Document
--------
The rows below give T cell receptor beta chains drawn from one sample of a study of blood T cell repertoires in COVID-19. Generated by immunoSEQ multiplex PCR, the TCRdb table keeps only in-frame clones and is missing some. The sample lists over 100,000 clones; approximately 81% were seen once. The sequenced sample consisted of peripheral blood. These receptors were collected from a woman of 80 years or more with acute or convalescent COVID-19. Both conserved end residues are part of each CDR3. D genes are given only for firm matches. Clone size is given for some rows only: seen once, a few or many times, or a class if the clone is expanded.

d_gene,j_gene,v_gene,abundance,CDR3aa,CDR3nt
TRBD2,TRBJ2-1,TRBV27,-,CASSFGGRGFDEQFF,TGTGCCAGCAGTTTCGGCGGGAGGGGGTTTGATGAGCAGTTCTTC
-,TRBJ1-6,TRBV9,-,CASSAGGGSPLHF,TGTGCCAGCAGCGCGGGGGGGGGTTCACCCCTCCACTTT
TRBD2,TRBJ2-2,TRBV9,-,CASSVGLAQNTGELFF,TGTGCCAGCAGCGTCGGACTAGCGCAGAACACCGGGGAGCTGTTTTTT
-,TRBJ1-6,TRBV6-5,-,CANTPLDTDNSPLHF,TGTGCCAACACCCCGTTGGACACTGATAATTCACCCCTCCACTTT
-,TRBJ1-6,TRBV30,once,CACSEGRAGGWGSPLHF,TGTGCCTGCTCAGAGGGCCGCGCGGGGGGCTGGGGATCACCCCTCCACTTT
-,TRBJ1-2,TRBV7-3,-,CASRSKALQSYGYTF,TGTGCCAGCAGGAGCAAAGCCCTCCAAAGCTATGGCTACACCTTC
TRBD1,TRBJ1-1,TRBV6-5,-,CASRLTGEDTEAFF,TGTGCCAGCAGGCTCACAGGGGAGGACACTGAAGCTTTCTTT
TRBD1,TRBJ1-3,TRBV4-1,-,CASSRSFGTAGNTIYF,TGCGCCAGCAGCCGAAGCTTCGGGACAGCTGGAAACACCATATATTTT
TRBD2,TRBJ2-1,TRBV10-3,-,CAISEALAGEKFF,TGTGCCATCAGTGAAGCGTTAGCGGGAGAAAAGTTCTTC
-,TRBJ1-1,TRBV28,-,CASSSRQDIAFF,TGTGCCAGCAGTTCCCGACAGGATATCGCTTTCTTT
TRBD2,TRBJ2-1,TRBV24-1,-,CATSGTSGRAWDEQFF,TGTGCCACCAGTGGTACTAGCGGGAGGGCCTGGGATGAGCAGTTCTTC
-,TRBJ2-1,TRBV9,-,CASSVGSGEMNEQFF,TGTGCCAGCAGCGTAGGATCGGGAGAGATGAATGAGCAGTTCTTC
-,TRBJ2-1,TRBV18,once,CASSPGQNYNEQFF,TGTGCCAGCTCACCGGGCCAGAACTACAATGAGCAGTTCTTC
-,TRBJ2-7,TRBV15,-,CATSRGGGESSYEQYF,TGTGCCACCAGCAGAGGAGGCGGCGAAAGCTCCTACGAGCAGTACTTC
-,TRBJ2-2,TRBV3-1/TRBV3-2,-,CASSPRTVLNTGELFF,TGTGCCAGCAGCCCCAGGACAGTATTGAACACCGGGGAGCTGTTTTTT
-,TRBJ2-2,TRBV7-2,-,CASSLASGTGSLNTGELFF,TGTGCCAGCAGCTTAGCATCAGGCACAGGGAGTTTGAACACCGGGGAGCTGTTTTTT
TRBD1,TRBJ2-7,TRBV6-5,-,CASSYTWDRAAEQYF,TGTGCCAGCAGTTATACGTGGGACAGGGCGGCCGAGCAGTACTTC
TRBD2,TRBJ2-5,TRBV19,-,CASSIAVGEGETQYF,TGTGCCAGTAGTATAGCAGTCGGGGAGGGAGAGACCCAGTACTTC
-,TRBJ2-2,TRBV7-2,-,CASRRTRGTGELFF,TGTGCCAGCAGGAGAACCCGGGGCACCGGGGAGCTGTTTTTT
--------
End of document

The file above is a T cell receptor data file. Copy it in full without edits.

The rows below give T cell receptor beta chains drawn from one sample of a study of blood T cell repertoires in COVID-19. Generated by immunoSEQ multiplex PCR, the TCRdb table keeps only in-frame clones and is missing some. The sample lists over 100,000 clones; approximately 81% were seen once. The sequenced sample consisted of peripheral blood. These receptors were collected from a woman of 80 years or more with acute or convalescent COVID-19. Both conserved end residues are part of each CDR3. D genes are given only for firm matches. Clone size is given for some rows only: seen once, a few or many times, or a class if the clone is expanded.

d_gene,j_gene,v_gene,abundance,CDR3aa,CDR3nt
TRBD2,TRBJ2-1,TRBV27,-,CASSFGGRGFDEQFF,TGTGCCAGCAGTTTCGGCGGGAGGGGGTTTGATGAGCAGTTCTTC
-,TRBJ1-6,TRBV9,-,CASSAGGGSPLHF,TGTGCCAGCAGCGCGGGGGGGGGTTCACCCCTCCACTTT
TRBD2,TRBJ2-2,TRBV9,-,CASSVGLAQNTGELFF,TGTGCCAGCAGCGTCGGACTAGCGCAGAACACCGGGGAGCTGTTTTTT
-,TRBJ1-6,TRBV6-5,-,CANTPLDTDNSPLHF,TGTGCCAACACCCCGTTGGACACTGATAATTCACCCCTCCACTTT
-,TRBJ1-6,TRBV30,once,CACSEGRAGGWGSPLHF,TGTGCCTGCTCAGAGGGCCGCGCGGGGGGCTGGGGATCACCCCTCCACTTT
-,TRBJ1-2,TRBV7-3,-,CASRSKALQSYGYTF,TGTGCCAGCAGGAGCAAAGCCCTCCAAAGCTATGGCTACACCTTC
TRBD1,TRBJ1-1,TRBV6-5,-,CASRLTGEDTEAFF,TGTGCCAGCAGGCTCACAGGGGAGGACACTGAAGCTTTCTTT
TRBD1,TRBJ1-3,TRBV4-1,-,CASSRSFGTAGNTIYF,TGCGCCAGCAGCCGAAGCTTCGGGACAGCTGGAAACACCATATATTTT
TRBD2,TRBJ2-1,TRBV10-3,-,CAISEALAGEKFF,TGTGCCATCAGTGAAGCGTTAGCGGGAGAAAAGTTCTTC
-,TRBJ1-1,TRBV28,-,CASSSRQDIAFF,TGTGCCAGCAGTTCCCGACAGGATATCGCTTTCTTT
TRBD2,TRBJ2-1,TRBV24-1,-,CATSGTSGRAWDEQFF,TGTGCCACCAGTGGTACTAGCGGGAGGGCCTGGGATGAGCAGTTCTTC
-,TRBJ2-1,TRBV9,-,CASSVGSGEMNEQFF,TGTGCCAGCAGCGTAGGATCGGGAGAGATGAATGAGCAGTTCTTC
-,TRBJ2-1,TRBV18,once,CASSPGQNYNEQFF,TGTGCCAGCTCACCGGGCCAGAACTACAATGAGCAGTTCTTC
-,TRBJ2-7,TRBV15,-,CATSRGGGESSYEQYF,TGTGCCACCAGCAGAGGAGGCGGCGAAAGCTCCTACGAGCAGTACTTC
-,TRBJ2-2,TRBV3-1/TRBV3-2,-,CASSPRTVLNTGELFF,TGTGCCAGCAGCCCCAGGACAGTATTGAACACCGGGGAGCTGTTTTTT
-,TRBJ2-2,TRBV7-2,-,CASSLASGTGSLNTGELFF,TGTGCCAGCAGCTTAGCATCAGGCACAGGGAGTTTGAACACCGGGGAGCTGTTTTTT
TRBD1,TRBJ2-7,TRBV6-5,-,CASSYTWDRAAEQYF,TGTGCCAGCAGTTATACGTGGGACAGGGCGGCCGAGCAGTACTTC
TRBD2,TRBJ2-5,TRBV19,-,CASSIAVGEGETQYF,TGTGCCAGTAGTATAGCAGTCGGGGAGGGAGAGACCCAGTACTTC
-,TRBJ2-2,TRBV7-2,-,CASRRTRGTGELFF,TGTGCCAGCAGGAGAACCCGGGGCACCGGGGAGCTGTTTTTT